Here's a really stupid idea: ear candles, fabric tubes soaked in beeswax or paraffin, inserted in the ear, and set on fire. The candles are being marketed as treatments for a variety of conditions, including ear wax buildup, sinus infections, hearing loss, headaches, colds, flu and sore throats. Astonishingly, some companies are even claiming the devices are appropriate for use on chldren.
Some ear candles are even offered as products that purify blood, strengthen the brain or even cure cancer.
The Food and Drug Administration and its Canadian counterpart, Health Canada, are saying, Wait a minute! The agencies are issuing import alerts about the products, warning the manufacturers, issuing injunctions and seizing shipments.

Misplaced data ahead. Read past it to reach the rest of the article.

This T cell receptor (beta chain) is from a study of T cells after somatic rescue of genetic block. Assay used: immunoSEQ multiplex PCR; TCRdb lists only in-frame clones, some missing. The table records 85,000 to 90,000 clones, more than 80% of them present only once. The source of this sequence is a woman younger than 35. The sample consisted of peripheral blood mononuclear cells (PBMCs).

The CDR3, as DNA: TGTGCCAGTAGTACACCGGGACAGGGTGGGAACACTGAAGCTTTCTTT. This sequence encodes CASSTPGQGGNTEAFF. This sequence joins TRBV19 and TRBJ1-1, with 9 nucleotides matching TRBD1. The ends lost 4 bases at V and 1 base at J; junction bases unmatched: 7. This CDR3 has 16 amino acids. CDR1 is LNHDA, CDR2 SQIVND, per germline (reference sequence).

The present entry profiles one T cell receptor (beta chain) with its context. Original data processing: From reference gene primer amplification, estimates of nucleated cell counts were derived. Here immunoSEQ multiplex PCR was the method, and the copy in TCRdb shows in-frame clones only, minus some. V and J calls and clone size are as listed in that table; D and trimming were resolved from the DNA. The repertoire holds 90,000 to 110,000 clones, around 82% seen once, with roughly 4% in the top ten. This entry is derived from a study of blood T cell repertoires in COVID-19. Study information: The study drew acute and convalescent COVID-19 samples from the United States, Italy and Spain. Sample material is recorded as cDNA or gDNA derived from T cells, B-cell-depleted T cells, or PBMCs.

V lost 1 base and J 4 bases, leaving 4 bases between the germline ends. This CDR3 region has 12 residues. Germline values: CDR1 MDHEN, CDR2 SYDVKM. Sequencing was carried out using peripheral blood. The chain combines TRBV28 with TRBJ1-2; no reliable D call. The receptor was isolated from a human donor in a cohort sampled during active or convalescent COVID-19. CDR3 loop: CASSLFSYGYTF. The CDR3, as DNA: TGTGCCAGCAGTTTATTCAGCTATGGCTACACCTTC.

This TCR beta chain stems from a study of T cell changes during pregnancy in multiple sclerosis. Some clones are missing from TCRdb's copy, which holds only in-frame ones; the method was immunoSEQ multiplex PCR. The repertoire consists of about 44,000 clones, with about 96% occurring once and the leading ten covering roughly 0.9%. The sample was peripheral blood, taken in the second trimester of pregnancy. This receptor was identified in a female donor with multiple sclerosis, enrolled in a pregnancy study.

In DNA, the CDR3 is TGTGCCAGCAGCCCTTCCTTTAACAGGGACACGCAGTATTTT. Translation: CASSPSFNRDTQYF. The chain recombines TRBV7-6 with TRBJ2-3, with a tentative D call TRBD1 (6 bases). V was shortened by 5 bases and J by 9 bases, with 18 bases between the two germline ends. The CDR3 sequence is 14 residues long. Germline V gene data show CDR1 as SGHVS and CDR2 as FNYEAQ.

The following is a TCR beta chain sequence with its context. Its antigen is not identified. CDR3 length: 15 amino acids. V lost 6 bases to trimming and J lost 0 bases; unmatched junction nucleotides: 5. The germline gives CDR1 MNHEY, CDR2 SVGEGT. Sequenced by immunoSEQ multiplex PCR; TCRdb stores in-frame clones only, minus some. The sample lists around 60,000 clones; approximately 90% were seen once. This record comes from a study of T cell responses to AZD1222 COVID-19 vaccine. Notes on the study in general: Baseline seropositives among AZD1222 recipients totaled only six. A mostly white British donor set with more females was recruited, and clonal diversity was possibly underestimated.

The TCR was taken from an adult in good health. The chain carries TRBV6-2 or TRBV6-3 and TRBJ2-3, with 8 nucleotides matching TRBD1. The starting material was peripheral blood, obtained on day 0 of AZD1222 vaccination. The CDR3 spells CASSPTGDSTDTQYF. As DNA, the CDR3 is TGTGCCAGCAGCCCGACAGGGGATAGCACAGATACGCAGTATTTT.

First of all, the FDA believes there is "no valid scientific evidence for any medical benefit" from their use, said Dr. Eric Mann of the agency's Division of Ophthalmic, Neurological, and Ear, Nose and Throat Devices.
Secondly, they are very hazardous. Among injuries that have been reported burns to the face, ear canal, eardrum and middle ear; injury to the ear from dripping wax; ears plugged by candle wax; bleeding; and puncture of the eardrum. Fires have also been reported. Moreover, people who use them often delay seeking treatment for their original illnesses. The two agencies believe that injuries caused by the devices are underreported.
The devices could be particularly hazardous for children, officials said, because they are likely to squirm, which increases the likelihood of injuries from fire, dripping wax and punctures.
-- Thomas H. Maugh II
An ear candle being burned, an indication of their size, and part of a box label showing a candle in use on an adult in a sitting position. Credit: FDA